Kenya Village Voices: We are circumcised-No kizungu mingi
Kenya Village Voices: We are circumcised-No kizungu mingiDr. Teddy Kamau
There is a difference between being intellectually civilized and civilization. In fact, it is one thing to speak kizungu mingi and to be modern. Kenyans live between the cracks on the wall that exist between wearing a silk suit and digging a toilet in Kawagware. In the Sunshine state, I can be sure that if I have the urge to go, and I go to the park on Banana river Drive off the I-528 on the way to my nest, the public toilet there by banana river will have toilet paper, water, and soap. The American definition of civilization and modernity includes a clause that defines waste management, disease control, and the very nature of man.
However in Kimende, my village ‘city’, the definition is informed by historical development of Gikuyu na Mumbi. This definition does not include toilet paper, water, disease control or soap. The definition is reflective of the nature of things: a shack, a hole in the ground, a ‘door’ and for the learned, a urinal. I was walking in my ‘city’ and someone with whom we went to primary school saw me. He was so excited to see me that he forgot to zip up his trouser. You see, when he spotted me, he was relieving himself behind one of the buildings: public toilets are not common. The guy decided to come towards me to shake my hand. Knowing what he was doing behind the building, I avoided his hands like the plague!
In Limuru, they have one that charges 10 shillings. Even in Nakuru at the major mall, you have to pay 20 shillings to the attendant for a small role of toilet paper. I feel sorry for ladies who need it for all things. Within such definitions, it is wishful thinking therefore to imagine that the villagers understand kizungu mingi. Those who understand the nature of Kimende, Gachie, Mukuru kwa Njenga and Kosirai Nandi are not un-aware that William Ruto is under siege. They don’t understand civilizational definitions but they can distinguish between goat meat and nyama ya Kondoo. That is why Sonko became Governor of Nairobi. In an interview on JK live he castigated Jeff, the English speaker, with these words, “Jeff, wacha niongee Kiswahili. Unajua watu wengi I represent do not understand hii kizungu mingi yako”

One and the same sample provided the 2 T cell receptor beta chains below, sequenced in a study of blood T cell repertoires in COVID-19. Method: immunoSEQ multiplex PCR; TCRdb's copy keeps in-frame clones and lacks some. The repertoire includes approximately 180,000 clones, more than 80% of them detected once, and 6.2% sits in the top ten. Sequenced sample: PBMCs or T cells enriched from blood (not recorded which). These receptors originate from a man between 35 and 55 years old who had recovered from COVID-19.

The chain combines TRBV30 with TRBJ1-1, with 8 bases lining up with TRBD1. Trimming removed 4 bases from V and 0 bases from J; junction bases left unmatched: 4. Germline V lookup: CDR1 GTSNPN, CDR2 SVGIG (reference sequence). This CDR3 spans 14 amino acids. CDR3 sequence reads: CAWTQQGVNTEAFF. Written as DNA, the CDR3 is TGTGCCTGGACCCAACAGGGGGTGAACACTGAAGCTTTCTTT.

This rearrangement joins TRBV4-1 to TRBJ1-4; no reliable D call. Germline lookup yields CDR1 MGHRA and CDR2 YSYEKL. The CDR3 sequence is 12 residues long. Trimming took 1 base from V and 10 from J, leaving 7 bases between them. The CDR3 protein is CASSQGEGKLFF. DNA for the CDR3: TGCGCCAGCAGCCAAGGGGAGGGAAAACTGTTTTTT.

Therefore, when they sing the Kikuyu song titled “Tiga ne Ruto”, they close their minds and hearts to anything presented as “reconciliation” no matter where it comes from if it does not affirm what they believe to be true. Let us not forget that once a villager, always a villager. Those who wear suits and ties and walk the streets of Nairobi looking like wall street analysts use toilets in government offices which do not have toilet papers, hand soap or toilet sits. The suit is a necessary evil, which must be worn to impress the republic. But the real person is he who goes home in the evening and asks mama Maina whether there is food. He is the same person who never goes to the kitchen: He holds that Jiko ni la wamama.
To dream that this individual does not know what circumcision means or what circumcised men do is just that, a dream. To the villager, Ruto is circumcised and according to a line in Kamanda wa Kioi’s song, “Jamba ya ita.”
The naivety of those on Kenyan Television who speak Kizungu mingi is that after reading a script, they join me in Java house for a latte! After that, they drive in Nairobi traffic to go to what is being called ‘leafy’ neighborhoods: Karen, Muthaiga, Kileleshwa and Lavington green. Others go to the new Nairobi high rises costing more than a three-bedroom house in the Sunshine State. They imagine that their modernity and criticism of the villager who attends church on Sunday is heard outside of West lands.
I on the other hand enjoy a latte, but I drive through Kimende. I buy dumas and gwashes at the soko mjinga. I drive through Timboroa on the way to Kosirai and Kuhumsalaba. I stop for some mahindi choma sold by a Mukurino woman whom together with her daughter and sons go to church on Sunday. They are not interested in kizungu mingi but in keeping an oath they made during the last elections. To them, you cannot be a Christian and live a life of lies. They repeat the oath to those who will listen, “Ten years for Uhuru, Ten years for Ruto.” And in those village funerals, they speak their minds.
Listen to one of them as he voices the villager’s voices. Let those who have ears to hear, hear, before 2022 when the villagers become restless. https://www.youtube.com/watch?v=MxZp0MxO0ao
By Teddy Njoroge Kamau (PhD)
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